If You Build It, Can They Come?

I’ve posted several times about working on a disaster recovery project at the office using Server 2008 Terminal Services. We’ve officially completed the testing and had some regular staffers log on and check things out. That was probably one of the most interesting parts.

One issue with end user access was problems with the Terminal Services ActiveX components on Windows XP SP3. This is disabled by default as part of a security update in SP3. This can usually be fixed with a registry change which I posted about before, however that requires local administrative privileges that not all our testing users had. There are also ActiveX version issues if the client machine is running an XP service pack that is earlier than SP3.

Administrative privileges also caused some hiccups with one of our published web apps that required a Java plug-in. At one point, the web page required a Java update that could only be installed by a server administrator and this caused logon errors for all the users until that was addressed.

In this lab setting, we had also restored our file server to a different OS. Our production file server is Windows 2000 and in the lab we used Windows 2008. This resulted in some access permission issues for some shared and “home” directories. We didn’t spend any time troubleshooting the problem this time around, but when we do look to upgrade that server or repeat this disaster recovery test we know to look into the permissions more closely.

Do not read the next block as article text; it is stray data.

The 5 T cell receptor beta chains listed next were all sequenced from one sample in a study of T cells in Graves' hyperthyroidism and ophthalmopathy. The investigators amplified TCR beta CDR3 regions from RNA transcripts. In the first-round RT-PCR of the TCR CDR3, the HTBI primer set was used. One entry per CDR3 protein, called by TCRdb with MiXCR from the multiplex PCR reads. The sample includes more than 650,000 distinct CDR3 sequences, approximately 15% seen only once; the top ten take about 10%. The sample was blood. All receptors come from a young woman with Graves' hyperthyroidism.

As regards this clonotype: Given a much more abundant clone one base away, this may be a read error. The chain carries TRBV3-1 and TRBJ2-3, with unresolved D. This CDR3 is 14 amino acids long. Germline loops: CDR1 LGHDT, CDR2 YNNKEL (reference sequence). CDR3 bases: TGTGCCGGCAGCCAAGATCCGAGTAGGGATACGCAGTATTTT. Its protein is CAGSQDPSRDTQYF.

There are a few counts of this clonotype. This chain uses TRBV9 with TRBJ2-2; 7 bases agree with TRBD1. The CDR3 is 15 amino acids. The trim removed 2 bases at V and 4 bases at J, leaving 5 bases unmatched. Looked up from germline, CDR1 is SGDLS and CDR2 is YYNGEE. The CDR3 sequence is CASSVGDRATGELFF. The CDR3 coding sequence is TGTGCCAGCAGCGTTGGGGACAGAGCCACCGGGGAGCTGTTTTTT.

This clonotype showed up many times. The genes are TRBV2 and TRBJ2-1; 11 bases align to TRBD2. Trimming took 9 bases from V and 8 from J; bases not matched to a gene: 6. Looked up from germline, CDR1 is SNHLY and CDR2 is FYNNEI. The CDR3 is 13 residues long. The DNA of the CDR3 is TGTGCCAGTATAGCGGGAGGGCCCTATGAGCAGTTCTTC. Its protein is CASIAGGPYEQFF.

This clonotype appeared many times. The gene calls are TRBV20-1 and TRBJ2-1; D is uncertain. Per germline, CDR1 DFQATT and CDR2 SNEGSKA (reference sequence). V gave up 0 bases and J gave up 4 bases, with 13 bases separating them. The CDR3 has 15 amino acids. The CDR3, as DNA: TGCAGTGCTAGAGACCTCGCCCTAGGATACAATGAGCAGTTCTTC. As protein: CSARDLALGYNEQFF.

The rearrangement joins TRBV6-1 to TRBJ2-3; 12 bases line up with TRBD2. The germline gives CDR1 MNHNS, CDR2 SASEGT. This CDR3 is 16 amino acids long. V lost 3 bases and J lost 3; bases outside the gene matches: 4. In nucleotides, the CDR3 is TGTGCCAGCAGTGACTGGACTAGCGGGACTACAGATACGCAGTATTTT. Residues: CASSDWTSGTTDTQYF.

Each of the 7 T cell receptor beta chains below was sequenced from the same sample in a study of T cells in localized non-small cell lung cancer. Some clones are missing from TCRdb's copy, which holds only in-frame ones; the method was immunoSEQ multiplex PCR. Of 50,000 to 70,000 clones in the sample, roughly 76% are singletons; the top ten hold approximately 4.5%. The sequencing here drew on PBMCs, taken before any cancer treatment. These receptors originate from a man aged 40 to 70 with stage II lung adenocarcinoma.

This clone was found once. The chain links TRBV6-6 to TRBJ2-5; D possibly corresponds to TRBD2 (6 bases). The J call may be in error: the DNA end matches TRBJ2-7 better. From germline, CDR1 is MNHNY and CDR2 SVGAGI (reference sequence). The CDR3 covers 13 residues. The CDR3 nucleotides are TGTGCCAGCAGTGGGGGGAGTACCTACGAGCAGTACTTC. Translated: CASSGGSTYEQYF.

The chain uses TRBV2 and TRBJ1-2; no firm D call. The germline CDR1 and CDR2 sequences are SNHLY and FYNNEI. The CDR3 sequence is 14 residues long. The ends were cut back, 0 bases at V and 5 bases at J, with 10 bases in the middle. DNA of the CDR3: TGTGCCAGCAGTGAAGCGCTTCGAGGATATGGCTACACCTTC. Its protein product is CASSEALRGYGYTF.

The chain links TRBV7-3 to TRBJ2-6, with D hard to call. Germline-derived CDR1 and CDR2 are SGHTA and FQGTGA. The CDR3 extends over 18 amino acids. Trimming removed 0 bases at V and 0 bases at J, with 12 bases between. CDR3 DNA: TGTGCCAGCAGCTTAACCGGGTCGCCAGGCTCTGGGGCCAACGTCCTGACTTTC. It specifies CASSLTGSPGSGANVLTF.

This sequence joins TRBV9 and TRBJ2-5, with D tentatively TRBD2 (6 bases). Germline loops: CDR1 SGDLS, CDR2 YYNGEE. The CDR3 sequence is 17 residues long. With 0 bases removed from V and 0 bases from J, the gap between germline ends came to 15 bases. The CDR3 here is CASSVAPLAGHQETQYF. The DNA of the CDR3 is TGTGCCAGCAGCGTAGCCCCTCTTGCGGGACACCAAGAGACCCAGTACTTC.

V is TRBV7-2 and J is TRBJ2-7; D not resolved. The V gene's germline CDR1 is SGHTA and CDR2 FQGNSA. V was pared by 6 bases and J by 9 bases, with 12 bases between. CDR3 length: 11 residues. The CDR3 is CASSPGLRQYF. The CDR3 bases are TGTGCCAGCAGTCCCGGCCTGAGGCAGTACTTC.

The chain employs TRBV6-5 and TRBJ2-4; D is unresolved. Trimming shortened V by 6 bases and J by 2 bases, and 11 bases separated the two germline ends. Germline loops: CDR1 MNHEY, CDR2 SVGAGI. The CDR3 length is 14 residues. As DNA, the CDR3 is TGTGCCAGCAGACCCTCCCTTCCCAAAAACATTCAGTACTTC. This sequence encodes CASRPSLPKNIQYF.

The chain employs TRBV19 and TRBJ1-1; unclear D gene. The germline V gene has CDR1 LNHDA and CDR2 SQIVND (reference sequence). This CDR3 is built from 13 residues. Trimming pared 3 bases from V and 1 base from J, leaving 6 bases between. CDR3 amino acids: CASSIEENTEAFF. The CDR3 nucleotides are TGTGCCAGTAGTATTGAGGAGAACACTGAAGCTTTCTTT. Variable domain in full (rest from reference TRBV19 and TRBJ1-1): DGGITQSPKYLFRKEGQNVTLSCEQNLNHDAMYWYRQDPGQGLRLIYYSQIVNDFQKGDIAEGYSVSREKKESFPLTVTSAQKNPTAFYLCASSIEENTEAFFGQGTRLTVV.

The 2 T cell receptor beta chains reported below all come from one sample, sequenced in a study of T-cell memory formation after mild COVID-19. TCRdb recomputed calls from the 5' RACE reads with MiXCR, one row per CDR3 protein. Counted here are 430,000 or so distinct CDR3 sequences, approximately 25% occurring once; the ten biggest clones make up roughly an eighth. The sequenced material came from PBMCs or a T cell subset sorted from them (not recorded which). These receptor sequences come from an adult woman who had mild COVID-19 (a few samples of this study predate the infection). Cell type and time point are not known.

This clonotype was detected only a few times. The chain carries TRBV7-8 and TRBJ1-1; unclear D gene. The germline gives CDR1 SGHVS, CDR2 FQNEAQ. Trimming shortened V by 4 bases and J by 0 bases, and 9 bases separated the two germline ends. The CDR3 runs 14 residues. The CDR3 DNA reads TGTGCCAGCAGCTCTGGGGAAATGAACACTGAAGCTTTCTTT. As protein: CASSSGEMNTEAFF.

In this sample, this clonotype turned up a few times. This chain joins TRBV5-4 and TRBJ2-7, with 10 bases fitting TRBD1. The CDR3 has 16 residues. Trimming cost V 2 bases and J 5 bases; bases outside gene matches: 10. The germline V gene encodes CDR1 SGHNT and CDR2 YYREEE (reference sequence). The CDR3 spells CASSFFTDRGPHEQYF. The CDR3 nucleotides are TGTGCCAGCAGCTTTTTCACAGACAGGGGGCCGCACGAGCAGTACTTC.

Users also experienced trouble getting Outlook 2007 to run properly. I did not have issues when I tested my own -there were some dialog boxes that needed to be address before it ran for the first time to confirm the username and such. While the answers to those boxes seem second nature to those of us in IT, we realized that will need to provide better documentation to ensure that users get email working right the first time.

In the end, detailed documentation proved to be the most important aspect of rolling this test environment out to end users. In the event of a disaster, it’s likely that our primary way of sharing initial access information would be by posting instructions to the Internet. Providing easy to follow instructions that include step-by-step screenshots that can be followed independently are critical. After a disaster, I don’t expect my department will have a lot of time for individual hand-holding for each user that will be using remote access.

Not only did this project provide an opportunity to update our procedures used to restore services, it showed that it’s equally as important to make sure that end users have instructions so they can independently access those services once they are available.

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